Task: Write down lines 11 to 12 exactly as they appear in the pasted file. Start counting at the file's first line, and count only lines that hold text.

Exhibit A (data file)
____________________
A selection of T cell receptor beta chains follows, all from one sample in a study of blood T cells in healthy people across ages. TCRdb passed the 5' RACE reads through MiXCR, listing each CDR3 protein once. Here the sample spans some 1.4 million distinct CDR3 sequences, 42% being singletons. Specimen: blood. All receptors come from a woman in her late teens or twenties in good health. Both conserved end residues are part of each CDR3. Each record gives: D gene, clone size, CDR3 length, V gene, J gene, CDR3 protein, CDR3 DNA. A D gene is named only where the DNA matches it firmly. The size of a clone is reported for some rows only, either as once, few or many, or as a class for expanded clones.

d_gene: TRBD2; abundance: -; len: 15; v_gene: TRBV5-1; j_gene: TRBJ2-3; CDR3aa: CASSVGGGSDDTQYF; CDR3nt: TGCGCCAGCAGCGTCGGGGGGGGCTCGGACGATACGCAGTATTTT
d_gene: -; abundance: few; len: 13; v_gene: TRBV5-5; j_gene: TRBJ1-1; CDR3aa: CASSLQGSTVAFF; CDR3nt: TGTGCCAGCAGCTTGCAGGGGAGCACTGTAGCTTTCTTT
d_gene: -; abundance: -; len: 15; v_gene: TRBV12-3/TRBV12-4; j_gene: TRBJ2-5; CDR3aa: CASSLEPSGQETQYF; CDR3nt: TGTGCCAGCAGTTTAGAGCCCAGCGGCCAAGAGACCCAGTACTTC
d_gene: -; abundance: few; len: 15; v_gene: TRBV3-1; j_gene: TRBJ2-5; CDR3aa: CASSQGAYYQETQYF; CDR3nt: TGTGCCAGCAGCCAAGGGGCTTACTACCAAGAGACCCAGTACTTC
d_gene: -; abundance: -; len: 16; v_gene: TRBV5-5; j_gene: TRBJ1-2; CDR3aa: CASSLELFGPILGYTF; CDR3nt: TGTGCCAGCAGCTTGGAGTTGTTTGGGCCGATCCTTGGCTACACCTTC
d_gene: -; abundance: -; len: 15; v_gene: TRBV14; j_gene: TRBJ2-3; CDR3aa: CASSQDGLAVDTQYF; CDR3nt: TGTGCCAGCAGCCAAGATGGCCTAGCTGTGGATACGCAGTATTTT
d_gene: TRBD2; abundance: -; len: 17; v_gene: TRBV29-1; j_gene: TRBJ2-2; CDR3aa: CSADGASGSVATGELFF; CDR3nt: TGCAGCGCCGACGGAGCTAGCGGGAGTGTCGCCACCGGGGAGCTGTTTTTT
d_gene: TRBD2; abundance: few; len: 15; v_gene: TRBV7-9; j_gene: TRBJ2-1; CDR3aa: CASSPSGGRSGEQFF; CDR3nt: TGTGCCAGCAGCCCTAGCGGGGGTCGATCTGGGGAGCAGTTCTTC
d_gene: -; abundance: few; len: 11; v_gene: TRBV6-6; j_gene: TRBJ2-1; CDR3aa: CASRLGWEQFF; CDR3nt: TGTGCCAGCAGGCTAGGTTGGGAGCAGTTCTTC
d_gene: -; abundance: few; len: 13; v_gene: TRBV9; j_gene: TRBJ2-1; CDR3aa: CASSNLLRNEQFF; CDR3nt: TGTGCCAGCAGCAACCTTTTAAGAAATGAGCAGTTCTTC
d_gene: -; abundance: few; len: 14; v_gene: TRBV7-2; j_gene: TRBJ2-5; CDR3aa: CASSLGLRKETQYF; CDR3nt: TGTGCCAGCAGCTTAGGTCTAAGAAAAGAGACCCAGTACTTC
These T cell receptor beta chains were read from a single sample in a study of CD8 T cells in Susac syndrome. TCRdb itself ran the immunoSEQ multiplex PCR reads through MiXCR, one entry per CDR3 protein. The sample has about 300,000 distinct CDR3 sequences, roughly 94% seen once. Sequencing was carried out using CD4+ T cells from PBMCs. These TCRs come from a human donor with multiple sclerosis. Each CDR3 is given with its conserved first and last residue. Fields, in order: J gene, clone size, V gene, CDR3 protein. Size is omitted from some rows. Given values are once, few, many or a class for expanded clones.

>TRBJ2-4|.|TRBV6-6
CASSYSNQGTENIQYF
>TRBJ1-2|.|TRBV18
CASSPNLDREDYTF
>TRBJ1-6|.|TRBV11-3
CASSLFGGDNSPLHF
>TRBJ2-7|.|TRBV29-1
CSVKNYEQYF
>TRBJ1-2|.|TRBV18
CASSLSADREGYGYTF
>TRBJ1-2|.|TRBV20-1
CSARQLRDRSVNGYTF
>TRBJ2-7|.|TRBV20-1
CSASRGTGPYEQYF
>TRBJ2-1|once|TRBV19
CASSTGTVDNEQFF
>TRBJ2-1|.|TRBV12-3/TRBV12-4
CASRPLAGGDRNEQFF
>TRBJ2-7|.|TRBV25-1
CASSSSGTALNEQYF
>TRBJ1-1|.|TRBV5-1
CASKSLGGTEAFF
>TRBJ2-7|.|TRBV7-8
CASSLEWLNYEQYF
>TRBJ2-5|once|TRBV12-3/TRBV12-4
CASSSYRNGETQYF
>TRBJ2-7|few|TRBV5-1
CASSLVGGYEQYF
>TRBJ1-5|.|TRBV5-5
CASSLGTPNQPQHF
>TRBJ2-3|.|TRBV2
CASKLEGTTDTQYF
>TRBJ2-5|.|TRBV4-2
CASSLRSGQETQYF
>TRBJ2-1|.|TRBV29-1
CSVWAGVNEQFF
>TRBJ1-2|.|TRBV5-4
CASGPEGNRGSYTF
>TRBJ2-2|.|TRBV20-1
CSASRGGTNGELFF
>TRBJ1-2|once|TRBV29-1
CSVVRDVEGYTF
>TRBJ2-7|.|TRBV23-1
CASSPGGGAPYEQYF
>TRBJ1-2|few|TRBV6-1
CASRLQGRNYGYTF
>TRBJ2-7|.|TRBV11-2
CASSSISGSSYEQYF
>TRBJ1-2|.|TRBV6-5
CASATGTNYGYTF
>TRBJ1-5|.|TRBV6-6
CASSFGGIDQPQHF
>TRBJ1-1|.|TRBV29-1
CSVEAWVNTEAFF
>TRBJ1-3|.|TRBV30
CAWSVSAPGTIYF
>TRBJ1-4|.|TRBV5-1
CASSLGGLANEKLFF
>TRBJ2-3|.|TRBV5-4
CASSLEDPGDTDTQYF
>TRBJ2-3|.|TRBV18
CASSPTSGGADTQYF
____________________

d_gene: -; abundance: few; len: 13; v_gene: TRBV9; j_gene: TRBJ2-1; CDR3aa: CASSNLLRNEQFF; CDR3nt: TGTGCCAGCAGCAACCTTTTAAGAAATGAGCAGTTCTTC
d_gene: -; abundance: few; len: 14; v_gene: TRBV7-2; j_gene: TRBJ2-5; CDR3aa: CASSLGLRKETQYF; CDR3nt: TGTGCCAGCAGCTTAGGTCTAAGAAAAGAGACCCAGTACTTC